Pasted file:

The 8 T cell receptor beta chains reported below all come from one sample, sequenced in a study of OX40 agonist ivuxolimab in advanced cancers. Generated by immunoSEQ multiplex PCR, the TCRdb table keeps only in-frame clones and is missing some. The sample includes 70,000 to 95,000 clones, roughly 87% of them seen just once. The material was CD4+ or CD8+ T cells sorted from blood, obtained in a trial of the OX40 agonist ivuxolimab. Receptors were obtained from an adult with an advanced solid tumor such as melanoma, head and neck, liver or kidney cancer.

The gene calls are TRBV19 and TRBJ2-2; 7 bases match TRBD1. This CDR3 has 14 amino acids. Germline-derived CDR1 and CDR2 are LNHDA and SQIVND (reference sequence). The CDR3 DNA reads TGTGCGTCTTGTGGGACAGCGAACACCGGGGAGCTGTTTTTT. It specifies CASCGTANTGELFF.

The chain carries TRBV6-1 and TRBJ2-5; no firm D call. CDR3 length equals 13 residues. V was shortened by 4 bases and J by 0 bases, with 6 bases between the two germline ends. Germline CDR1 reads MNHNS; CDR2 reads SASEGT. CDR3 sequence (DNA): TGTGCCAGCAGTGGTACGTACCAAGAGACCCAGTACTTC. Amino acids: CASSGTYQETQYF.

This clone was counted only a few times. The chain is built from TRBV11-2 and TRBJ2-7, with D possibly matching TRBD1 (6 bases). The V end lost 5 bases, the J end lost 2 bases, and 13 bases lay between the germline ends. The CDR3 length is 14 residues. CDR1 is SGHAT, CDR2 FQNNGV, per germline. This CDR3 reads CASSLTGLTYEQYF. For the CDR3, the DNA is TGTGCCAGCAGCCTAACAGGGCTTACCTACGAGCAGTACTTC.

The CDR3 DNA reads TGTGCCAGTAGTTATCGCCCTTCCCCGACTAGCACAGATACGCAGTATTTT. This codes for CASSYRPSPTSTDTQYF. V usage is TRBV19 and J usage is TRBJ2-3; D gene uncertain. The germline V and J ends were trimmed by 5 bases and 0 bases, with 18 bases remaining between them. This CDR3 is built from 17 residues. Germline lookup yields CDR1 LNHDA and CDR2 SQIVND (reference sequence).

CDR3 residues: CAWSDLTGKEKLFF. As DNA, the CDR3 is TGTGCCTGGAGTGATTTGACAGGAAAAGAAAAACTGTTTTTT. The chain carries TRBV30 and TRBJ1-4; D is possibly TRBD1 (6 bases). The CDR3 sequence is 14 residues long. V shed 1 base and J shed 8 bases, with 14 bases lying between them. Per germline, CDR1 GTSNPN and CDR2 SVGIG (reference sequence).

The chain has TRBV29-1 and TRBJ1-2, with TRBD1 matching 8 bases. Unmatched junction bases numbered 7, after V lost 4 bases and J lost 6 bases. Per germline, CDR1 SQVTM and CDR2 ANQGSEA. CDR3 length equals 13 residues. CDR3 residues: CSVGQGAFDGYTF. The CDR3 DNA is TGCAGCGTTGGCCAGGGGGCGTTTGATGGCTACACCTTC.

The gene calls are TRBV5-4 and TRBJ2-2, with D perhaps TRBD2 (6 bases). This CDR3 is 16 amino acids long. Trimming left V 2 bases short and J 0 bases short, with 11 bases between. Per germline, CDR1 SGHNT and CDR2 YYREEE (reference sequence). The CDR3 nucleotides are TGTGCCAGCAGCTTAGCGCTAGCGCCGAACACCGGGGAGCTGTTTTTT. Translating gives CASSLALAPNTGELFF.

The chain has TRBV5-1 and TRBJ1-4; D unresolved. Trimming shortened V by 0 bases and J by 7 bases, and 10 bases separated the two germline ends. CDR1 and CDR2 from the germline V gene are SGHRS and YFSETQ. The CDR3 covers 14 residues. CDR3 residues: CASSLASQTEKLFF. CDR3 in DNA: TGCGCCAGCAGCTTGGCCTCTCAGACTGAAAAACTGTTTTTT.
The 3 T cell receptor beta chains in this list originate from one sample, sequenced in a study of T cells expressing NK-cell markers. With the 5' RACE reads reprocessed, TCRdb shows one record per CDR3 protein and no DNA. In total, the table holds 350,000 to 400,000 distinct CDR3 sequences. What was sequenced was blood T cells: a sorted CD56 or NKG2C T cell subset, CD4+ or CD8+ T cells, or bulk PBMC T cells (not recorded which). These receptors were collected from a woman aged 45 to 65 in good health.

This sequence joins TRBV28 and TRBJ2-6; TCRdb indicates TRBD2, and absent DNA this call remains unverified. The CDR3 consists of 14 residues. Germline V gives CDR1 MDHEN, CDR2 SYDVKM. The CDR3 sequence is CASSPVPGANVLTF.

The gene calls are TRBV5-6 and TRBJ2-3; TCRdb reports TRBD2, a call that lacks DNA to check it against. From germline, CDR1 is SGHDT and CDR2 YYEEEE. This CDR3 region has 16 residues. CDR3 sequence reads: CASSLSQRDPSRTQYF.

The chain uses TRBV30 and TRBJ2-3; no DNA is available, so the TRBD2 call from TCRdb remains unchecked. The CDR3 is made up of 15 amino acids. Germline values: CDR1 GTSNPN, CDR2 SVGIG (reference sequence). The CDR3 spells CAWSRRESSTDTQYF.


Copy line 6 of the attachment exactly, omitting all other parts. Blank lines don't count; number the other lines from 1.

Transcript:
CDR3 residues: CAWSDLTGKEKLFF. As DNA, the CDR3 is TGTGCCTGGAGTGATTTGACAGGAAAAGAAAAACTGTTTTTT. The chain carries TRBV30 and TRBJ1-4; D is possibly TRBD1 (6 bases). The CDR3 sequence is 14 residues long. V shed 1 base and J shed 8 bases, with 14 bases lying between them. Per germline, CDR1 GTSNPN and CDR2 SVGIG (reference sequence).